This tropical plant does require adequate warmth, light, and humidity to do well. You want to make sure that you water it regularly during the growing season and allow the soil to dry out between watering sessions. Reduce how much you water in the fall and winter, and make sure you don’t overwater it. The leaves will fall if you have cold or drafty conditions too. They need bright but indirect sunlight for several hours every day. The soil should be rich but loose. It has to drain well or the plant won’t do well. 

4 Ficus
Ficus by madaise / CC BY-ND 2.0

5. Cordyline

Cordyline is one tropical plant you’ll see all over if you ever go to Hawaii. It produces colorful and bold foliage that is a treat to look at, and you can choose from a huge range of leaf colors. If you take care of it correctly, this plant will make a very dramatic accent piece for your home. You could hear it called Hawaiian Ti Tree or Ti Tree too, and you can pick from red, green, white, yellow, purplish-red, or purple foliage. It has very narrow leaves that explode from the center of the plant. 

This tropical plant requires that you find a draft-free and warm location for it to grow. You’ll want to have indirect but bright sunlight each day. Also, you want to keep this plant continually moist in the spring and summer months before backing off for the winter. Pick out a high-quality potting mix that is very rich and loose. Also, to encourage strong growth, make a point to feed this plant once a week. The pH levels should stay between 6.0 and 6.5 to keep the plant happy.

5 Cordyline
Cordyline by Andy / Andrew Fogg / CC BY 2.0

6. Bromeliads

Not all tropical plants are a huge challenge to care for and grow, and bromeliads prove it. These are actually tropical air plants, and you can very quickly and easily adapt them to grow in pots. They’re generally a lot more tolerant that many other lush-leaved plants from the tropics, so they’re a great way for beginners to get into growing these types of plants as they can act like a confidence booster. You can pick from a large range of textures and colors, and you get a nice range of growing conditions that allows you to mix and match this plant to your needs. 

For example, this tropical plant does wonderfully mounted on logs or boards and hung up on the wall. If you don’t want to do this, you can put it in a pot with a very fast-draining potting soil mix. The soil should be a mix of sand and peat-based soil to ensure it’s light and loose. It needs indirect but bright light every day, and you want to water it weekly. Avoid watering it so much that it stands in water. You can pick from purple, green, red, yellow, orange, stripes, spots, or banded colors and designs.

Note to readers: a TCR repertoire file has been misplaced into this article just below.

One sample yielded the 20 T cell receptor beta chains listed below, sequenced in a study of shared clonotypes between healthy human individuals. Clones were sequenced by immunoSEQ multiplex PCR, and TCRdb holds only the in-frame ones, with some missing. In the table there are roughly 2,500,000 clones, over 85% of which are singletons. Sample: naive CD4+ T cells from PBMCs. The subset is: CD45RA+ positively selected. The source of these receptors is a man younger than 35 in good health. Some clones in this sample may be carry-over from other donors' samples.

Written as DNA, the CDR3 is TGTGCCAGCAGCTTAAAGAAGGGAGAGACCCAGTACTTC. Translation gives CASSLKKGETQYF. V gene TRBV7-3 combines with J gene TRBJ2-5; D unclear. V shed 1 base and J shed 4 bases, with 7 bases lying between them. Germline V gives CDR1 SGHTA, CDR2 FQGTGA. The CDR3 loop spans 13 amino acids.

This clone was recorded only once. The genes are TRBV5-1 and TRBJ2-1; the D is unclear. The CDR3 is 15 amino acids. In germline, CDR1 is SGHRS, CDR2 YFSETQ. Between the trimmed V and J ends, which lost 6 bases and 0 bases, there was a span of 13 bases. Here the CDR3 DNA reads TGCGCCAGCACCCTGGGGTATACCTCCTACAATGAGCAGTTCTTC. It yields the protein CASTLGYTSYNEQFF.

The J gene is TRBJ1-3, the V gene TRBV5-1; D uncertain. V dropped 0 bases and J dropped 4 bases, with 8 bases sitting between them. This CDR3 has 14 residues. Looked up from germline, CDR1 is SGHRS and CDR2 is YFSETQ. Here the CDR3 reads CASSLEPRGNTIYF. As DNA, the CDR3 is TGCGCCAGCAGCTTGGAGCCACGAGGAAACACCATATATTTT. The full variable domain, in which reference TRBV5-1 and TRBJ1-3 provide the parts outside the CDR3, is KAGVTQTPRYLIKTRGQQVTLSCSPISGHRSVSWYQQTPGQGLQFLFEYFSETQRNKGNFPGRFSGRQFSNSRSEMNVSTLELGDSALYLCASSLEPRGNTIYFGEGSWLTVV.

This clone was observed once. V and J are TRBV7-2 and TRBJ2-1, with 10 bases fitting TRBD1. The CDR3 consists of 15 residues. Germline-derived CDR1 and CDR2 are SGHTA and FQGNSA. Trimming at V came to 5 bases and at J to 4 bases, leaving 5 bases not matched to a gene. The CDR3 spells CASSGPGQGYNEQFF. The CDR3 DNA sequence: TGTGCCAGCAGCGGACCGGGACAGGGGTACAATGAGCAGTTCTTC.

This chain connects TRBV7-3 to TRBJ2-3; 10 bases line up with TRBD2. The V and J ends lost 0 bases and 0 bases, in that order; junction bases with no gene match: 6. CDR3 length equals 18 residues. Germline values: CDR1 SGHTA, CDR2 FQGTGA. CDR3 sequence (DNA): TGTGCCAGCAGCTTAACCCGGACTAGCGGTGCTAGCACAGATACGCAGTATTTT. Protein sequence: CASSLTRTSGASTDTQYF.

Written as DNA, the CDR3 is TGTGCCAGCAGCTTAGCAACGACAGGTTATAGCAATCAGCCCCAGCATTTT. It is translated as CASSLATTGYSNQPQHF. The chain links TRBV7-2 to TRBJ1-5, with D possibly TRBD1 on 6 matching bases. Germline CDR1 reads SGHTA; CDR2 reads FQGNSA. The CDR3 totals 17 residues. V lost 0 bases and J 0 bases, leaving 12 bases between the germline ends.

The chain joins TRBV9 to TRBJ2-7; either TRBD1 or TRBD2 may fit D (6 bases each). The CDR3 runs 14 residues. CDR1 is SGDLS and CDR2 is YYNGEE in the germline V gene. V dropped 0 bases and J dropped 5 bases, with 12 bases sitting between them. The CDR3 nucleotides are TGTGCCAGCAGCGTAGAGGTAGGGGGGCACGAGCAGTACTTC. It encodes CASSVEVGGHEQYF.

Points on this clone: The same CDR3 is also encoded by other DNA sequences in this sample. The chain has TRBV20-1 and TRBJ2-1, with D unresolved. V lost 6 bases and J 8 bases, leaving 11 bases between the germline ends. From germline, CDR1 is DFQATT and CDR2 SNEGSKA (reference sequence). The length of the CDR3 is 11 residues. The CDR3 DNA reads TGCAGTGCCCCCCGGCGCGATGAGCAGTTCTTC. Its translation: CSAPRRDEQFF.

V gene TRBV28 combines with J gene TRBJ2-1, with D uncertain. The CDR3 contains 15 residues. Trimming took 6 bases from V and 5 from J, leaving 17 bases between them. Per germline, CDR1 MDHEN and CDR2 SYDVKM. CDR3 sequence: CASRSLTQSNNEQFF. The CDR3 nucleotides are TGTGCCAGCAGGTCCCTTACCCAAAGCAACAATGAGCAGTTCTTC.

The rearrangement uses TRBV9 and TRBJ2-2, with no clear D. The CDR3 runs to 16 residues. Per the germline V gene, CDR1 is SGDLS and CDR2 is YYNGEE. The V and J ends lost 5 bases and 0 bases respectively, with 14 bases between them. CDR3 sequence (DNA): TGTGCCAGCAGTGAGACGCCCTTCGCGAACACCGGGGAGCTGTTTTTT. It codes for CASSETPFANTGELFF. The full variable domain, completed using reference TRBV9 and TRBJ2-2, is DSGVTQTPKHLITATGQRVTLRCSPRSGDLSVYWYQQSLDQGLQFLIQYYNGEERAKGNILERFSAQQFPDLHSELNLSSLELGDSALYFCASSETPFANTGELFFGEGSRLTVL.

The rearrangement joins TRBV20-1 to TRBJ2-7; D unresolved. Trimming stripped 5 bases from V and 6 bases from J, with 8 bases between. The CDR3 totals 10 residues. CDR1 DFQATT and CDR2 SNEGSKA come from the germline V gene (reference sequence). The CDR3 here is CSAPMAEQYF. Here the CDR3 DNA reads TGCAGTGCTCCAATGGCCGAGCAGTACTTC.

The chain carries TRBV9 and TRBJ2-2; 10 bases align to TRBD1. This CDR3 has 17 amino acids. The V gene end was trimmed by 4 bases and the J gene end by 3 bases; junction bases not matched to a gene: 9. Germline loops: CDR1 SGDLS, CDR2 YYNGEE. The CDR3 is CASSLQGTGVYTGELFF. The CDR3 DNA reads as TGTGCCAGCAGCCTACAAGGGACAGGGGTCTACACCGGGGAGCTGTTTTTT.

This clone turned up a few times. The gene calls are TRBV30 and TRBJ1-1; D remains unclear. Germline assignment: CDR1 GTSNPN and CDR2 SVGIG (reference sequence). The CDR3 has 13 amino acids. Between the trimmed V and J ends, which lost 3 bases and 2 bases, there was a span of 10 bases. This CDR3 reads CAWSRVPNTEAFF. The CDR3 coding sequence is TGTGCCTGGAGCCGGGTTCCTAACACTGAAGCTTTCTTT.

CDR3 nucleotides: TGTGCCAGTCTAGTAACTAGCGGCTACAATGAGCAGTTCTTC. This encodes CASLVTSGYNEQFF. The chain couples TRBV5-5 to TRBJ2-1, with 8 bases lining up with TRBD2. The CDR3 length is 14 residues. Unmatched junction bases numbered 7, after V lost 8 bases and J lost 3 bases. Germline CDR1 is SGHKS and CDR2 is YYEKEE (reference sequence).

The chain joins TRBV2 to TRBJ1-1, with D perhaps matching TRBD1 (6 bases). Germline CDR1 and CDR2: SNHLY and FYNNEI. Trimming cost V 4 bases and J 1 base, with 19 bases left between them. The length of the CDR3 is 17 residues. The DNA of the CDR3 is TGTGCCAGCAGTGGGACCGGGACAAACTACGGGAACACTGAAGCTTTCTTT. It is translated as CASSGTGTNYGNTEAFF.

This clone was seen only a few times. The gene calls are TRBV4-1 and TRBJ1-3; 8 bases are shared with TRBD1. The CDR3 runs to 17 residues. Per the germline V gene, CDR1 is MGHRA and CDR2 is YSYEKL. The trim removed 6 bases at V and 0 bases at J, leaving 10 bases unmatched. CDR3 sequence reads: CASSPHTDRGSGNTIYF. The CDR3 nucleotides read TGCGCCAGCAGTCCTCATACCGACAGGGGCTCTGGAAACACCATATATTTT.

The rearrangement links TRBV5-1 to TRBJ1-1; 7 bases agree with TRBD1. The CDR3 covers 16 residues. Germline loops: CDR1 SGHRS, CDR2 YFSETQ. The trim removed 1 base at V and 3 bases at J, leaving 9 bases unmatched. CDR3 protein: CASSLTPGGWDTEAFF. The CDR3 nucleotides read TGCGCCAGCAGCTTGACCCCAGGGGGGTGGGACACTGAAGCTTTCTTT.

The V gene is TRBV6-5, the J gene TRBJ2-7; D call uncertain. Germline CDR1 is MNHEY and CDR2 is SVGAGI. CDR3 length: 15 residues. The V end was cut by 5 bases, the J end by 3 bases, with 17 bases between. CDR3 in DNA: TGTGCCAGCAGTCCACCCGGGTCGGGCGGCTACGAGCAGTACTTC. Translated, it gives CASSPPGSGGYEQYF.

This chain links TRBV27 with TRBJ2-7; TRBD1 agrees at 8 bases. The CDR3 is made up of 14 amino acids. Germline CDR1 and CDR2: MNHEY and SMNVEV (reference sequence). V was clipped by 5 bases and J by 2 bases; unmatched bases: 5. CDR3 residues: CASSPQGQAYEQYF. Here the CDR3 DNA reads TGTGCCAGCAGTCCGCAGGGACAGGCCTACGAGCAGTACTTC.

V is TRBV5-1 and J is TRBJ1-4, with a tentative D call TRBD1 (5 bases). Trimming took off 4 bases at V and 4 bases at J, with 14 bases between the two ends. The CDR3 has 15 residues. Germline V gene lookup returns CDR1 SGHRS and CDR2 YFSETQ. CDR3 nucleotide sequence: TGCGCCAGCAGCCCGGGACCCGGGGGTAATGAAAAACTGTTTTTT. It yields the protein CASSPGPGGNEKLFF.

6 Bromeliads
Bromeliads by Randy Greve / CC BY 2.0

7. Schefflera

Better known as the umbrella plant, this tropical plant offers glossy, broad leaves in a thick abundance on every plant. They work very well as background plants, or you can put them in a warm, bright, large container to get a fun canopy effect in your room. Depending on the type of plant you get, it can get anywhere from 4-feet tall up to 10-feet tall. Outside, it can reach 40-feet tall, but you won’t see these heights with your indoor plants. It’s slightly easier to take care of too. 

You’ll want to put this tropical plant in a location with indirect but bright light. Additionally, warmth, light, and humidity are the keys to keeping this plant happy. It does best in loose but rich potting soil. Mix in a healthy amount of moist compost for nutrients, and fertilize the plant twice every month to encourage growth. It can flower, but this is rare indoors. For water, you want to mist and water once a week in the summer and reduce it in the winter to every other week or so. 

7 Schefflera
starr-110215-1058-Schefflera_actinophylla-leaves-KiHana_Nursery_Kihei-Maui by Forest and Kim Starr / CC BY 2.0

8. Philodendron

The philodendron plant does very well indoors as a tropical plant. You can choose from non-climbing or climbing varieties when you pick out this plant, and this gives you some flexibility about where you could put it. For example, you could get a climbing variety and encourage it to climb up parts of your wall, or you could get a non-climbing variety and have it grow lush in a pot on your table. This is another plant you can pick if you’re a beginner as it is slightly easier than other varieties of plants to grow. 

There are newer hybrids of this tropical plant that were specially bred that mix the convenience of growing non-climbing varieties with the ease and vigor of the climbing varieties to make them easier to keep healthy. They do need indirect, medium light to thrive. YOu should water it mist it at least once or twice a week to keep the humidity up in the summer months and cut back in the winter. The potting soil should be very loose and drain quickly, and you want to add a small amount of fertilizer once a month.